Muscle injury of the upper back
Thoracic muscle injury

The upper back is the area from the base of the neck to the waist. There are several muscles that work together here to facilitate a number of movements.

back musculature upper back muscles trapezius erector spinae intercostalis spinalis

It is difficult to distinguish between a muscle tear or another injury of the upper back. The pain can also come from the spinal column. A physiotherapist can help to diagnose the cause of the symptoms.

Description of condition

Tearing or spraining muscles is a common cause of back pain. This can happen when the muscle fibers in the muscle are stretched excessively. The severity of the injury depends on the number of muscle fibers that tear. In a slight sprain, only a few fibers are torn. In more severe cases a larger section of the muscle is torn.

Muscles that may be affected include: the erector spinae, the trapezius, the rhomboideus, the latissimus dorsi, the levator scapulae and the muscles that are located between the ribs (intercostal muscles).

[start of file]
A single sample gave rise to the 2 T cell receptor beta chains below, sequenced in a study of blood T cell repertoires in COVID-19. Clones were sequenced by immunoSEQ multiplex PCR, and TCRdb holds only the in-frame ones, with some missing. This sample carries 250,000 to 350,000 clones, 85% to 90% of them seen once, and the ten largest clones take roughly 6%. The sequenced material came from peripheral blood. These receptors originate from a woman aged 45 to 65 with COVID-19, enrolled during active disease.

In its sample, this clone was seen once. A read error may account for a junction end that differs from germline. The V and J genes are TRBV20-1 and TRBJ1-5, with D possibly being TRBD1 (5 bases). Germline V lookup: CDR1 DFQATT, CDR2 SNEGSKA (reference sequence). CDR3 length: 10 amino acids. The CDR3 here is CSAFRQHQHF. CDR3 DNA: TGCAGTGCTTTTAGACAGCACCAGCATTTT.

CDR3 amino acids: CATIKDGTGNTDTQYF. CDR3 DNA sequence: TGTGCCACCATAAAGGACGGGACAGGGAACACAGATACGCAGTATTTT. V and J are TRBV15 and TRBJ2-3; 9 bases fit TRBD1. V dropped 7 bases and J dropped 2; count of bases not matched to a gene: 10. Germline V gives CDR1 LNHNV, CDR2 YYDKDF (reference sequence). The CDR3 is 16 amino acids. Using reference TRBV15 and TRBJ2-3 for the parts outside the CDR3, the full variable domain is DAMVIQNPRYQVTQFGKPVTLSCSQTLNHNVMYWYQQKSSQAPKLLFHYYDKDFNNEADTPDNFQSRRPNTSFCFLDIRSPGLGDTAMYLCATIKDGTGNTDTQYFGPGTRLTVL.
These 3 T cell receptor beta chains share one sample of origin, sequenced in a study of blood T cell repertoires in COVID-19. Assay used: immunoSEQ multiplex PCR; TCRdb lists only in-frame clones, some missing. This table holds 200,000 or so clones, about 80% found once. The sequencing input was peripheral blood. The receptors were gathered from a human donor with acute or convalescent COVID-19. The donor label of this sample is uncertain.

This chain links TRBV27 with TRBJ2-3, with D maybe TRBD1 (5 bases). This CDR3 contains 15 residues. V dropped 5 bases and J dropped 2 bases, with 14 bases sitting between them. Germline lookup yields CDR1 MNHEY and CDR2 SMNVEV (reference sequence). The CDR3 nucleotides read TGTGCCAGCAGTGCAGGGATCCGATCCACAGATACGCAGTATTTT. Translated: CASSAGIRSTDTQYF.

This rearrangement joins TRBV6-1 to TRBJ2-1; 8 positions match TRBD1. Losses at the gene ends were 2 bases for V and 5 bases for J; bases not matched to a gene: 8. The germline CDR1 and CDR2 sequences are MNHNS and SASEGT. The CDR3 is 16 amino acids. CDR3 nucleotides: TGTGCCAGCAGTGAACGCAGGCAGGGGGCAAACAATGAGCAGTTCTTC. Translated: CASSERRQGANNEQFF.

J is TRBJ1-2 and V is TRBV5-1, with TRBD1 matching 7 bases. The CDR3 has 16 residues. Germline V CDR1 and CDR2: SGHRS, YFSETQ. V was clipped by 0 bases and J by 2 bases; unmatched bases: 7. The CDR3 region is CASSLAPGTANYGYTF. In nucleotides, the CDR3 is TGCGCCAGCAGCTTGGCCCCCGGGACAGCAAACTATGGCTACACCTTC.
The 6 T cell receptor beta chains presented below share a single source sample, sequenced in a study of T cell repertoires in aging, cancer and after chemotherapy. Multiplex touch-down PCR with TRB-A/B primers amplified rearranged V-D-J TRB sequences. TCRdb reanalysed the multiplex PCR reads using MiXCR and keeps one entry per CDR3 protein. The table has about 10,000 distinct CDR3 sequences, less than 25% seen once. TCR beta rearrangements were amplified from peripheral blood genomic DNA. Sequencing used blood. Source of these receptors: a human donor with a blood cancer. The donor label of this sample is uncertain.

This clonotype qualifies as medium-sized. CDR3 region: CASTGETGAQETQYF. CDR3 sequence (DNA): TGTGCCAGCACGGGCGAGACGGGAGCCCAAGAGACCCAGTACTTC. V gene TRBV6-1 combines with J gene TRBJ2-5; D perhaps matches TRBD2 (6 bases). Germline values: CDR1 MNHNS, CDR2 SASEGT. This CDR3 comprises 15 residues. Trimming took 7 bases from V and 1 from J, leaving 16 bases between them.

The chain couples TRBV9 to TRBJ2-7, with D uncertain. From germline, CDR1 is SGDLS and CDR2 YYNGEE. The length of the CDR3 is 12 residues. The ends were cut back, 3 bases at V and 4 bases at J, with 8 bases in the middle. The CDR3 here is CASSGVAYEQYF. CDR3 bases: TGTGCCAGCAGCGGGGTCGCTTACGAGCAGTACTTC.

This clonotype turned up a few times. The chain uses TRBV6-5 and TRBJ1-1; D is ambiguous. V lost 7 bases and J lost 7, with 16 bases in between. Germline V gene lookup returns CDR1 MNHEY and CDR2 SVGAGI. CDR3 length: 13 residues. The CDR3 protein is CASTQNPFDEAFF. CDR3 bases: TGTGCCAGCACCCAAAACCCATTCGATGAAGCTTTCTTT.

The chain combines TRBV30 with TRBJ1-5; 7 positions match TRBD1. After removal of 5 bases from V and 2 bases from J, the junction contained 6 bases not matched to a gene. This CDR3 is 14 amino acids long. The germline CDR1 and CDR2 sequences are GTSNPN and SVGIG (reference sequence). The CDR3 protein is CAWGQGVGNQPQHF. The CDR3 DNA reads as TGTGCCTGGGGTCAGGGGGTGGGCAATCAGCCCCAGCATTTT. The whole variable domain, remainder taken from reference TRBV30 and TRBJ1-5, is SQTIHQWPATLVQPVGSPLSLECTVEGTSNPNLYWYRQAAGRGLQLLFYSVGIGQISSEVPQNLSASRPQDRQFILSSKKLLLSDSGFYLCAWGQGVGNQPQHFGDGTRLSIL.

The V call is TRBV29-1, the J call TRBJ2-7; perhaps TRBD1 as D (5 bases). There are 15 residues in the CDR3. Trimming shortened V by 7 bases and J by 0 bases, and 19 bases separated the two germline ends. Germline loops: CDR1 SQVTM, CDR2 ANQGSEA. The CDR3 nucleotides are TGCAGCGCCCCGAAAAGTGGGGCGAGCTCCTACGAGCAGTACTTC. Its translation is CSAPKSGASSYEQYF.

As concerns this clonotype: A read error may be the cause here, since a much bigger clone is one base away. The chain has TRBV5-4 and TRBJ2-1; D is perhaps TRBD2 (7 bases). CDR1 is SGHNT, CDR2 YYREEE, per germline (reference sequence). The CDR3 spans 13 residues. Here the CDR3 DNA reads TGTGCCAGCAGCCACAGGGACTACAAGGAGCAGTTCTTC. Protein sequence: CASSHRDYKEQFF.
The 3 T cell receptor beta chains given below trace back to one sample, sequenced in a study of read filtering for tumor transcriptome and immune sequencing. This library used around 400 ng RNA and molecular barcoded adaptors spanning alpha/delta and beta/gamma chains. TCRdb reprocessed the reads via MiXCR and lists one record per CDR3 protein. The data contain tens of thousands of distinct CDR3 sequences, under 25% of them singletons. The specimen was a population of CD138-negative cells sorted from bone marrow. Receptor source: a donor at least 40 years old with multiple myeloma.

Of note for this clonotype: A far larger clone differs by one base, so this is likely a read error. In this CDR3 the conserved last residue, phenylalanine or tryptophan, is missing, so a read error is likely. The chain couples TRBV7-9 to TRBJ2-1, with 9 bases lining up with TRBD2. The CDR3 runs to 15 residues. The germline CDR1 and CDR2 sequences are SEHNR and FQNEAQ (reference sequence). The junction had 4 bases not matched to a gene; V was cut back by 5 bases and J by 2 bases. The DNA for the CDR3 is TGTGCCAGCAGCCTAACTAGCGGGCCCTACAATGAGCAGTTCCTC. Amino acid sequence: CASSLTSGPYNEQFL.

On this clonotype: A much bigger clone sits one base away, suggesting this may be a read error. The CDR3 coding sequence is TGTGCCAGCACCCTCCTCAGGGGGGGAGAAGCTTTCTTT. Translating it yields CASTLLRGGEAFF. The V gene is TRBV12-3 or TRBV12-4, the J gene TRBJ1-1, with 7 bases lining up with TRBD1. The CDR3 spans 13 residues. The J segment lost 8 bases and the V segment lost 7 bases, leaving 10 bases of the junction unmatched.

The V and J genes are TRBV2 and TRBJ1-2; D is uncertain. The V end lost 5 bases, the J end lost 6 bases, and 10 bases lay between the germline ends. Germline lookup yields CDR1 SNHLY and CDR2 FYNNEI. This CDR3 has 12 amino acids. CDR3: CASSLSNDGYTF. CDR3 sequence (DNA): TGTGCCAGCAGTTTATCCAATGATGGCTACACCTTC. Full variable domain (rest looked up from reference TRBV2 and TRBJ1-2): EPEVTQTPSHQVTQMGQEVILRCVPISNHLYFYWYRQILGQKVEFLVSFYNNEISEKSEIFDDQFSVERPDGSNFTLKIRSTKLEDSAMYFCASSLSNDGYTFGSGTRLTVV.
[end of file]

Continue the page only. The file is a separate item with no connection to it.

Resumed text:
Cause and history

The symptoms usually start at a clearly defined moment or from severe physical exertion. Sometimes the symptoms develop gradually as a result of prolonged overloading.

Signs & symptoms

Contracting the affected muscles may cause pain, for example bending or stretching your back, lifting objects or pulling the shoulder blades together. The pain often decreases when at rest. Direct pressure on the affected area of the muscle is painful. Typical symptoms may include: muscle weakness, muscle spasms, swelling, inflammation and cramps.




Take a look here at the online exercise program with exercises for muscular injuries in the upper back.

You can check your symptoms using the online physiotherapy check or make an appointment with a physiotherapy practice in your locality.

Fruth, S.J. (2006). Differential diagnosis and treatment in a patient with posterior upper thoracic pain. Phys Ther. 2006; 86:254-268.

back musculature upper back muscles trapezius erector spinae intercostalis spinalis

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